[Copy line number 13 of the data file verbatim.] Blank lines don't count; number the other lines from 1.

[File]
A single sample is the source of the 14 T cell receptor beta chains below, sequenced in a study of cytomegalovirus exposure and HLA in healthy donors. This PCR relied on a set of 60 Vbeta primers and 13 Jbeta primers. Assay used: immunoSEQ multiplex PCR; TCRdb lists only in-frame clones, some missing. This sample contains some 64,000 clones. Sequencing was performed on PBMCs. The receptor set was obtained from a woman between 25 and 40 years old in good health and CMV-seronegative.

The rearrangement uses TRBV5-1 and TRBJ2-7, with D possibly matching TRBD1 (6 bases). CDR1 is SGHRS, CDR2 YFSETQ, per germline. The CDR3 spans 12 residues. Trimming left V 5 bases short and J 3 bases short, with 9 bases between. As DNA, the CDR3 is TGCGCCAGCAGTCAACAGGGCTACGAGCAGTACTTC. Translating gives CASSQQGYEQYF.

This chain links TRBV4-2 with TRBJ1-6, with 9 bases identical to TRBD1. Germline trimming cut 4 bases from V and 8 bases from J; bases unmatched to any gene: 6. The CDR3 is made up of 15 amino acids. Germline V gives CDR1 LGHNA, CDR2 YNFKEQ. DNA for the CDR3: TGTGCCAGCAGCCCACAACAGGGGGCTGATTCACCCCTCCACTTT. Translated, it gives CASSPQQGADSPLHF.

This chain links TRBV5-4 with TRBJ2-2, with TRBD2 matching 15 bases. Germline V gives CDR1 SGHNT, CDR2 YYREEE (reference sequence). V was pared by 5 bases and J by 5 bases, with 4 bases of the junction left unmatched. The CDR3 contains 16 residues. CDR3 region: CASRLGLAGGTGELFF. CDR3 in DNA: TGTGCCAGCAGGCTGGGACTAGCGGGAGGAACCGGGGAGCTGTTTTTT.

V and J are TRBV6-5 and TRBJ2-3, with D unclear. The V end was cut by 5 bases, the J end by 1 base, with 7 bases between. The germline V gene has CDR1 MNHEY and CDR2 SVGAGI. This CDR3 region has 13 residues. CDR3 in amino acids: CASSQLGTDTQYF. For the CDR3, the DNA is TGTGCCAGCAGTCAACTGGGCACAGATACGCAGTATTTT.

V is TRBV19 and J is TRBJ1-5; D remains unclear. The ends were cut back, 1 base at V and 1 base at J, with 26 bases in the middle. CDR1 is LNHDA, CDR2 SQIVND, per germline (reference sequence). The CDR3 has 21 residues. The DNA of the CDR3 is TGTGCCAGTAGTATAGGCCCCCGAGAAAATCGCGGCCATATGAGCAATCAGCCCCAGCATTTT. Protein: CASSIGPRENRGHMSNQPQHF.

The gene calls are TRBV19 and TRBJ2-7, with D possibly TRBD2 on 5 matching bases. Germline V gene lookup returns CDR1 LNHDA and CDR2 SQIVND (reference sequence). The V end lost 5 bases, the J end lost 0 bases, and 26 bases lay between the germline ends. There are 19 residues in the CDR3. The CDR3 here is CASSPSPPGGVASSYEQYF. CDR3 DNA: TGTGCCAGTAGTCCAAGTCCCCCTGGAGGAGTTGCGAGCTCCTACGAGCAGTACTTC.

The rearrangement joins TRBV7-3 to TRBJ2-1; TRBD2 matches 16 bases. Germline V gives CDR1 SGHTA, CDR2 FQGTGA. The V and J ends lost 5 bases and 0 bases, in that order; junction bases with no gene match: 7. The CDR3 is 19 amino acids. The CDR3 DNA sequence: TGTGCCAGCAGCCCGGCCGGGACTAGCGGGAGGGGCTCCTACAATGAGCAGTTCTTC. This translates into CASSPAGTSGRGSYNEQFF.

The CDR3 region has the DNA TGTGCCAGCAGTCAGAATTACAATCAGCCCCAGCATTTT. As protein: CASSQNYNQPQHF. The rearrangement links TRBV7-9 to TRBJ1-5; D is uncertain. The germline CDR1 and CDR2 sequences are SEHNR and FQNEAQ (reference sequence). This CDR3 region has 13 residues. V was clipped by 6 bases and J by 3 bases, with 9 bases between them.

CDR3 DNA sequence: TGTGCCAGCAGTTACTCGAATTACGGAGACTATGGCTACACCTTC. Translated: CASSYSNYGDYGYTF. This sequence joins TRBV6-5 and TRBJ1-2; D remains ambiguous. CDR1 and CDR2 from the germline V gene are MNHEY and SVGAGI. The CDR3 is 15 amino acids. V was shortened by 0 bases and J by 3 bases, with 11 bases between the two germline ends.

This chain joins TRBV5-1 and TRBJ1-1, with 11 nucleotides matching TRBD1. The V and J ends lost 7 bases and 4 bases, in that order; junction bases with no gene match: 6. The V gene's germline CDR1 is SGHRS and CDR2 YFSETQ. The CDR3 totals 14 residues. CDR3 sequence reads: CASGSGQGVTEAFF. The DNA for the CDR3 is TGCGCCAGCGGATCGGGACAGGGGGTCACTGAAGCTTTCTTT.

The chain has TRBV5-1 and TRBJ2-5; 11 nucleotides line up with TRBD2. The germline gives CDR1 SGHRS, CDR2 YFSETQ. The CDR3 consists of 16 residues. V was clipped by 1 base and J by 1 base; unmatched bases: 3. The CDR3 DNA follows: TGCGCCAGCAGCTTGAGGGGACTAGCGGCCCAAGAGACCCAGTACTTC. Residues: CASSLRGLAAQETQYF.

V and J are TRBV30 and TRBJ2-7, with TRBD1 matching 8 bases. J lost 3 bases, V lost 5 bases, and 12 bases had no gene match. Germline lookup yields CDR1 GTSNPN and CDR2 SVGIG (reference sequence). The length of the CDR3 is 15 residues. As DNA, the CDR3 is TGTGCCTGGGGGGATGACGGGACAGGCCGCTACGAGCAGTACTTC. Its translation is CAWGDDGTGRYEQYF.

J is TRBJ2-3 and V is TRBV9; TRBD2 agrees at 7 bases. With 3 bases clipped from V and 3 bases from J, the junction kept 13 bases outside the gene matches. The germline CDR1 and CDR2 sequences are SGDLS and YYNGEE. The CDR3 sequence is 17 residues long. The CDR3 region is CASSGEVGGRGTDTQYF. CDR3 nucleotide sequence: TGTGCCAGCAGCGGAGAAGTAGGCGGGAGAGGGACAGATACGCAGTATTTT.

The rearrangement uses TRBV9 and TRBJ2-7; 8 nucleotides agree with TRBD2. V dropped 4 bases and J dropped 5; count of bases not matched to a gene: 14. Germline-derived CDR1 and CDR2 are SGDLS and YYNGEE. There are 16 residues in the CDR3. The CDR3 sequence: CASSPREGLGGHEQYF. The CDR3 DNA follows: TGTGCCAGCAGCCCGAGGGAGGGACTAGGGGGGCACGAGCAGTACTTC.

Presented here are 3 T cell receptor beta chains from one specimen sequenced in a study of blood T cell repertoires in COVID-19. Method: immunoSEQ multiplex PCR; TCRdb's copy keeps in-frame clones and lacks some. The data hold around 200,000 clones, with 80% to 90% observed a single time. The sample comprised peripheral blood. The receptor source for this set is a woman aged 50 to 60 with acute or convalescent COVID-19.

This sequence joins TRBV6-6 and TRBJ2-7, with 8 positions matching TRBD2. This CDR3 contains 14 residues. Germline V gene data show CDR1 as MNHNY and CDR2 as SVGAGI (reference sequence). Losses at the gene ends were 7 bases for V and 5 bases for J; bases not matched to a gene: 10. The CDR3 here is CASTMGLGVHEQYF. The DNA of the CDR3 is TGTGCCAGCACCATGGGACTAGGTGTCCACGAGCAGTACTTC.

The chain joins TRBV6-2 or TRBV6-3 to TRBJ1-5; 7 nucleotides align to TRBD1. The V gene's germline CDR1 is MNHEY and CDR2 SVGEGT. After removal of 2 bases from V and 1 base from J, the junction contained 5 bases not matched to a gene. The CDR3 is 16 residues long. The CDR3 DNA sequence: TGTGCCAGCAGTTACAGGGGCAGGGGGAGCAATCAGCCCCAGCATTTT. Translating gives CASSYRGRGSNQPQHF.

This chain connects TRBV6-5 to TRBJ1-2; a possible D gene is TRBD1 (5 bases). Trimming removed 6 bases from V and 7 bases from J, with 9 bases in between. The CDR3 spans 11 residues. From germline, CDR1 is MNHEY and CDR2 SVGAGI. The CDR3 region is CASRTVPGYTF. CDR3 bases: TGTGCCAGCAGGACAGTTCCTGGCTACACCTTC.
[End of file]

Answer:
V and J are TRBV30 and TRBJ2-7, with TRBD1 matching 8 bases. J lost 3 bases, V lost 5 bases, and 12 bases had no gene match. Germline lookup yields CDR1 GTSNPN and CDR2 SVGIG (reference sequence). The length of the CDR3 is 15 residues. As DNA, the CDR3 is TGTGCCTGGGGGGATGACGGGACAGGCCGCTACGAGCAGTACTTC. Its translation is CAWGDDGTGRYEQYF.